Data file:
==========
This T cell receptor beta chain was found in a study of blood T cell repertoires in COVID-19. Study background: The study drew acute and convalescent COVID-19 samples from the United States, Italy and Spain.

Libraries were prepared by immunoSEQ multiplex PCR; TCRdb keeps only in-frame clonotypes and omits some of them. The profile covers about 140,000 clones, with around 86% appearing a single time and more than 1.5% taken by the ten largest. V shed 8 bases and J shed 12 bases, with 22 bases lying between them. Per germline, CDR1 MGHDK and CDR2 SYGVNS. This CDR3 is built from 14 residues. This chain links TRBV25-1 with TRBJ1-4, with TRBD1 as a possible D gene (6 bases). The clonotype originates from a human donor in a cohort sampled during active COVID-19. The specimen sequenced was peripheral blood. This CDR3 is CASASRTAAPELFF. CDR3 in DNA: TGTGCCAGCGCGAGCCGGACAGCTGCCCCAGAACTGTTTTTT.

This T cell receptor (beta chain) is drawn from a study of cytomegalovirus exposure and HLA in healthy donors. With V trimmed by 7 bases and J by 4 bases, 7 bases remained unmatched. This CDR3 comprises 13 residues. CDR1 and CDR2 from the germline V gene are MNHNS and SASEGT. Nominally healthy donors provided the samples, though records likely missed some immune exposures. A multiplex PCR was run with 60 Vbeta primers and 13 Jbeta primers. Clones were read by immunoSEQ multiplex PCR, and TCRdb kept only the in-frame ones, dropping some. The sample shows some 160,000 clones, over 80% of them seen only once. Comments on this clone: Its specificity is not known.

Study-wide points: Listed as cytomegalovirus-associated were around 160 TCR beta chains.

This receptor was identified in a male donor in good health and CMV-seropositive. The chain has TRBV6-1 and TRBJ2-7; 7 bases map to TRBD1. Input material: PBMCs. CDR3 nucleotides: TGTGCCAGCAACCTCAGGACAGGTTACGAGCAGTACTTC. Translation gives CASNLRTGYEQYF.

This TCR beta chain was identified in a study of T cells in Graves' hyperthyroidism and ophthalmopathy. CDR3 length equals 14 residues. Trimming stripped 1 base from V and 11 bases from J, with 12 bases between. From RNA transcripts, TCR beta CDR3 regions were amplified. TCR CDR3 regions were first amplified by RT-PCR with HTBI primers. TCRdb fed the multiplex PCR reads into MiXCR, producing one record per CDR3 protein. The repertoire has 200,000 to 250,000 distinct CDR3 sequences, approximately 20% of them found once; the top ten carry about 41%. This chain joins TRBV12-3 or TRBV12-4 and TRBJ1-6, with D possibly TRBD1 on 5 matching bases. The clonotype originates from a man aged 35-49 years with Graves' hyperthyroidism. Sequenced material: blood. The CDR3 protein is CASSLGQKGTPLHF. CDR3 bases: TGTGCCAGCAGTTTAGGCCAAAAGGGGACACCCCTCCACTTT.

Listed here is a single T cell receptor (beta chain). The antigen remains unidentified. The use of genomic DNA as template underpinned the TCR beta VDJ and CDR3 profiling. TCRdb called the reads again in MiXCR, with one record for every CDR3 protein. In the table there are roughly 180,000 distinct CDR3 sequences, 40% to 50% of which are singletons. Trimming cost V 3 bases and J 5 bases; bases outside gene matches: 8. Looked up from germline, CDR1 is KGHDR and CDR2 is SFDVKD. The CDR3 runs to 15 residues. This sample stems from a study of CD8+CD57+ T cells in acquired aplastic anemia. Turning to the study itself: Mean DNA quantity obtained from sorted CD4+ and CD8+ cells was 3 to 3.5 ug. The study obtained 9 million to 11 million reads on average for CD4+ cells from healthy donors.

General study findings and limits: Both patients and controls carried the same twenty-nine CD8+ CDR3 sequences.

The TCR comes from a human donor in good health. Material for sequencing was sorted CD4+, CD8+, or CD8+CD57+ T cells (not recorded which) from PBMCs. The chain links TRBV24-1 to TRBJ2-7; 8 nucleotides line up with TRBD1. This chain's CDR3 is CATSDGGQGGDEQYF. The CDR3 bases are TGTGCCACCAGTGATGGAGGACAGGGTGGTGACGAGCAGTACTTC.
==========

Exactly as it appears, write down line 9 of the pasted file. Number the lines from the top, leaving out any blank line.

The TCR comes from a human donor in good health. Material for sequencing was sorted CD4+, CD8+, or CD8+CD57+ T cells (not recorded which) from PBMCs. The chain links TRBV24-1 to TRBJ2-7; 8 nucleotides line up with TRBD1. This chain's CDR3 is CATSDGGQGGDEQYF. The CDR3 bases are TGTGCCACCAGTGATGGAGGACAGGGTGGTGACGAGCAGTACTTC.